Ruling against Seneca Nation a credit positive for Niagara Falls

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An arbitration decision against the Seneca Nation of Indians for terminating a New York State revenue-sharing agreement provides an important infusion to cash-strapped Niagara Falls, according to Moody’s Investors Service.

A three-person arbitration panel ruled 2-1 that the Seneca Nation was wrong to halt its casino revenue-sharing payments in 2017 to the host municipalities of Niagara Falls, Buffalo and Salamanca. The ruling announced on Jan. 8 orders the tribe to make all past due payments and pay all future revenue sharing. Moody's called the ruling a credit positive for the three cities in Western New York because of the back payments they will now receive along with future revenues.

Moody’s analyst Robert Weber noted in a Jan. 17 report that Niagara Falls is most heavily reliant on Seneca Nation revenue-sharing funds to support its operations. The city’s annual operating budget includes roughly $13 million in Seneca payments, which equates to 14% of total revenues. Budget challenges from lost casino revenue drove Moody’s to downgrade Niagara Falls one notch to Baa3 with a negative outlook in October 2017.

Weber noted that while Salamanca is even more dependent on casino payments with approximately 50% of its operating revenues deriving from the Seneca Nation, the city has more “robust” reserves than Niagara Falls. Salamanca is unrated by Moody’s.

“Both cities had limited ability to offset the decline in Seneca Nation revenues, with neither having sufficient available taxing margin to offset the loss of casino revenues with property tax revenues, “ Weber wrote. “Permanent loss of these revenues would have required steep cuts to services or financial assistance from the state.”

New York State pledged a one-time $12.3 million payment to Niagara Falls last fall to offset the disputed casino revenue sharing losses. Moody’s noted in an Oct. 4 report that absent state assistance, the city would likely have depleted its internal liquidity around the end of the 2019 fiscal year. S&P Global Ratings and Fitch Ratings both rate Niagara Falls general obligation bonds one notch above Moody’s at BBB with a negative outlook.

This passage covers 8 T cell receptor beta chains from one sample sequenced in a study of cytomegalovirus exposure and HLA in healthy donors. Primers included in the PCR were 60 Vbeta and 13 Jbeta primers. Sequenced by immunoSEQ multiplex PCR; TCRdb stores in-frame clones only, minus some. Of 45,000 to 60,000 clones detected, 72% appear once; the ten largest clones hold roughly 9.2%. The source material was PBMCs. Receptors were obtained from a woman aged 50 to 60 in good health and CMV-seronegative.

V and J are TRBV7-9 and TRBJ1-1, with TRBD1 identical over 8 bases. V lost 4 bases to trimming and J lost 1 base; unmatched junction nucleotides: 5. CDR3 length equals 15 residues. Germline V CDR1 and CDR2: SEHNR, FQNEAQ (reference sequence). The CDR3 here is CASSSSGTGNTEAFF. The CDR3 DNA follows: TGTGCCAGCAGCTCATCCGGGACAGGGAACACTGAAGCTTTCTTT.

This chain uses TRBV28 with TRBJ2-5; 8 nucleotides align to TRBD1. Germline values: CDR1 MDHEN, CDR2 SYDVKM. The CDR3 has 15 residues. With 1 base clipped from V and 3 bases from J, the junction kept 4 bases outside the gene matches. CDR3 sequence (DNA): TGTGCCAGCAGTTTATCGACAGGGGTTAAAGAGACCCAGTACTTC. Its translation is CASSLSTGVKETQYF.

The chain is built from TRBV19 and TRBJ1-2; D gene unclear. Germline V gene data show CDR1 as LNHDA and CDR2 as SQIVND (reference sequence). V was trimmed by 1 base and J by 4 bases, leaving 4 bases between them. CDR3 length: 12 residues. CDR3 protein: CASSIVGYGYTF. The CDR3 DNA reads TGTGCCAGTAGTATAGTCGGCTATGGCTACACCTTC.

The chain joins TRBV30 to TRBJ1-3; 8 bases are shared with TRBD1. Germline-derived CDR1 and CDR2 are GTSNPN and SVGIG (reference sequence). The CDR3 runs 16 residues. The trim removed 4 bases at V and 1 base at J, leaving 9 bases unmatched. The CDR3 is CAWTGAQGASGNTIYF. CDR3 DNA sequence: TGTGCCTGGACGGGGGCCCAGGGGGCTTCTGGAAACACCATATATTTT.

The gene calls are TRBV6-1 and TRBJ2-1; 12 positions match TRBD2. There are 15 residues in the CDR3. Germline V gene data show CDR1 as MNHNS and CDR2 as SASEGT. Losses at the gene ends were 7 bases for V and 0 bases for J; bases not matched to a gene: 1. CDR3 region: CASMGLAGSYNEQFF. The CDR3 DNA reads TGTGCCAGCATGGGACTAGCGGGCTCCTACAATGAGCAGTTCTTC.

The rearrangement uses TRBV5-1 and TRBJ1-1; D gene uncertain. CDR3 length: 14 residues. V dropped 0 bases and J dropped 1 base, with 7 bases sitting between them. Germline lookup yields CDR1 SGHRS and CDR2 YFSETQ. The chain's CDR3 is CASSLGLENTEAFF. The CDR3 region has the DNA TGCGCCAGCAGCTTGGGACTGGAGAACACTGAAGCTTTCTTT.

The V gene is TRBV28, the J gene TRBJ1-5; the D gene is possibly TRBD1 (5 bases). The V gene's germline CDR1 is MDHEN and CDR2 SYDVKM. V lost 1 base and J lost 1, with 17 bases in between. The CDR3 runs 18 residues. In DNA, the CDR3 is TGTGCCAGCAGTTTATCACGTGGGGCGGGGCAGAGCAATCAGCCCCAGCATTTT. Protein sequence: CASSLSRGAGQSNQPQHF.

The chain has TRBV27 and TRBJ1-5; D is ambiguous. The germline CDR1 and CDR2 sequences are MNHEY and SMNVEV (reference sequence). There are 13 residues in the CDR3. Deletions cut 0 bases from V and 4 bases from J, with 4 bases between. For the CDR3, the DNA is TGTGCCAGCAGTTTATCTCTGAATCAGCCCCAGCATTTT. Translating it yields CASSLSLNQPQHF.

“This takes a burden off of us that we've been bearing for some time," said Mayor Paul Dyster at a press conference after the ruling was announced. "What we're most interested in now is taking not about the past, but in talking about the future."

Buffalo received around $7 million annually from Seneca casino payments, which comprises 1.7% of the city’s overall budget. Despite the small number, Weber notes that Buffalo, which Moody’s rates A1 with a stable outlook, has struggled to maintain balanced operations and that any loss of recurring revenue can present budgetary challenges. The city’s 2019 budget allocates $17 million in Seneca payments to reflect the current-year’s agreement and what is owed previously.

The casino agreement stems back to 2002 when New York State awarded the Seneca Nation exclusive rights to operate three casinos in Western New York in exchange for up to 25% of slot machine revenues to be split between the host municipalities and the state. Under the compact, which is set to expire in 2023, the tribe remits revenue-sharing payments to the state, which then distributes the funds to the three localities.

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